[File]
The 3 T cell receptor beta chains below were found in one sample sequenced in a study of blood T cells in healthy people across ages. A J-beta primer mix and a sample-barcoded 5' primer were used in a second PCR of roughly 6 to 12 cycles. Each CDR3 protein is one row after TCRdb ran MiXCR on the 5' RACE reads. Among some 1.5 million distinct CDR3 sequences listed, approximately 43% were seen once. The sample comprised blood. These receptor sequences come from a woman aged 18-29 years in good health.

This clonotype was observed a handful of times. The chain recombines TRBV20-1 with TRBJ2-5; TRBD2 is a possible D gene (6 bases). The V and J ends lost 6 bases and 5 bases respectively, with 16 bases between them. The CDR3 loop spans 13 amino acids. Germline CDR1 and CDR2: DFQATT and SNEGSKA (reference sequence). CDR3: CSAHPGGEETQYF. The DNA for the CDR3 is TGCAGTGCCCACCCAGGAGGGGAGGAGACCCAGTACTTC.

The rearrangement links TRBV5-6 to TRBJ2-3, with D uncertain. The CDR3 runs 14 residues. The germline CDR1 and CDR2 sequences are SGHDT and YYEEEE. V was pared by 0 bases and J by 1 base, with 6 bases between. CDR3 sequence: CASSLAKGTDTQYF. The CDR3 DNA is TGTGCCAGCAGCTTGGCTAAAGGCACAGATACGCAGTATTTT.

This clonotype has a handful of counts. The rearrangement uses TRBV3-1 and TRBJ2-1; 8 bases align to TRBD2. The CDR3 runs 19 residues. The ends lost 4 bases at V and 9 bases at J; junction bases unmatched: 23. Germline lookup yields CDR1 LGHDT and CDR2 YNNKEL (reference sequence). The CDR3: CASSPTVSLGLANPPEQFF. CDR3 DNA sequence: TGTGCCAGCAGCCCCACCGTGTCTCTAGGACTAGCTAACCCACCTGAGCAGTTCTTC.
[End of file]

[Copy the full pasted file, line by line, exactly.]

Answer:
The 3 T cell receptor beta chains below were found in one sample sequenced in a study of blood T cells in healthy people across ages. A J-beta primer mix and a sample-barcoded 5' primer were used in a second PCR of roughly 6 to 12 cycles. Each CDR3 protein is one row after TCRdb ran MiXCR on the 5' RACE reads. Among some 1.5 million distinct CDR3 sequences listed, approximately 43% were seen once. The sample comprised blood. These receptor sequences come from a woman aged 18-29 years in good health.

This clonotype was observed a handful of times. The chain recombines TRBV20-1 with TRBJ2-5; TRBD2 is a possible D gene (6 bases). The V and J ends lost 6 bases and 5 bases respectively, with 16 bases between them. The CDR3 loop spans 13 amino acids. Germline CDR1 and CDR2: DFQATT and SNEGSKA (reference sequence). CDR3: CSAHPGGEETQYF. The DNA for the CDR3 is TGCAGTGCCCACCCAGGAGGGGAGGAGACCCAGTACTTC.

The rearrangement links TRBV5-6 to TRBJ2-3, with D uncertain. The CDR3 runs 14 residues. The germline CDR1 and CDR2 sequences are SGHDT and YYEEEE. V was pared by 0 bases and J by 1 base, with 6 bases between. CDR3 sequence: CASSLAKGTDTQYF. The CDR3 DNA is TGTGCCAGCAGCTTGGCTAAAGGCACAGATACGCAGTATTTT.

This clonotype has a handful of counts. The rearrangement uses TRBV3-1 and TRBJ2-1; 8 bases align to TRBD2. The CDR3 runs 19 residues. The ends lost 4 bases at V and 9 bases at J; junction bases unmatched: 23. Germline lookup yields CDR1 LGHDT and CDR2 YNNKEL (reference sequence). The CDR3: CASSPTVSLGLANPPEQFF. CDR3 DNA sequence: TGTGCCAGCAGCCCCACCGTGTCTCTAGGACTAGCTAACCCACCTGAGCAGTTCTTC.